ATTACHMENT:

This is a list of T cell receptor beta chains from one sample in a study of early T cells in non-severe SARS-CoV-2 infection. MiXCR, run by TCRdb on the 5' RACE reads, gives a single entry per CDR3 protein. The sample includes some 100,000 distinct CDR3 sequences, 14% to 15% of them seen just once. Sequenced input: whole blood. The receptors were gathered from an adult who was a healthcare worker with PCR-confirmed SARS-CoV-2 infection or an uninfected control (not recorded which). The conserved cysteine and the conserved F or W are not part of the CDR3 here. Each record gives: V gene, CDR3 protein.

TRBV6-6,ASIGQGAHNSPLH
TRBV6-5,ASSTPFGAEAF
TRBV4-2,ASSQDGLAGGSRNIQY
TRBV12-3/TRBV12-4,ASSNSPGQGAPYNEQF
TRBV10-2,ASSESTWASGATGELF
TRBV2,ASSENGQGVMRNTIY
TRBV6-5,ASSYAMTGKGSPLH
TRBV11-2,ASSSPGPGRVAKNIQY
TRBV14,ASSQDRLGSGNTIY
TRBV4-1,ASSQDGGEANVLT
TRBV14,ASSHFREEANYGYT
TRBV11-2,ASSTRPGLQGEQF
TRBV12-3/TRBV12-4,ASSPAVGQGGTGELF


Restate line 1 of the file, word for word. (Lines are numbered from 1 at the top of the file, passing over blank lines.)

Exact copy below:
This is a list of T cell receptor beta chains from one sample in a study of early T cells in non-severe SARS-CoV-2 infection. MiXCR, run by TCRdb on the 5' RACE reads, gives a single entry per CDR3 protein. The sample includes some 100,000 distinct CDR3 sequences, 14% to 15% of them seen just once. Sequenced input: whole blood. The receptors were gathered from an adult who was a healthcare worker with PCR-confirmed SARS-CoV-2 infection or an uninfected control (not recorded which). The conserved cysteine and the conserved F or W are not part of the CDR3 here. Each record gives: V gene, CDR3 protein.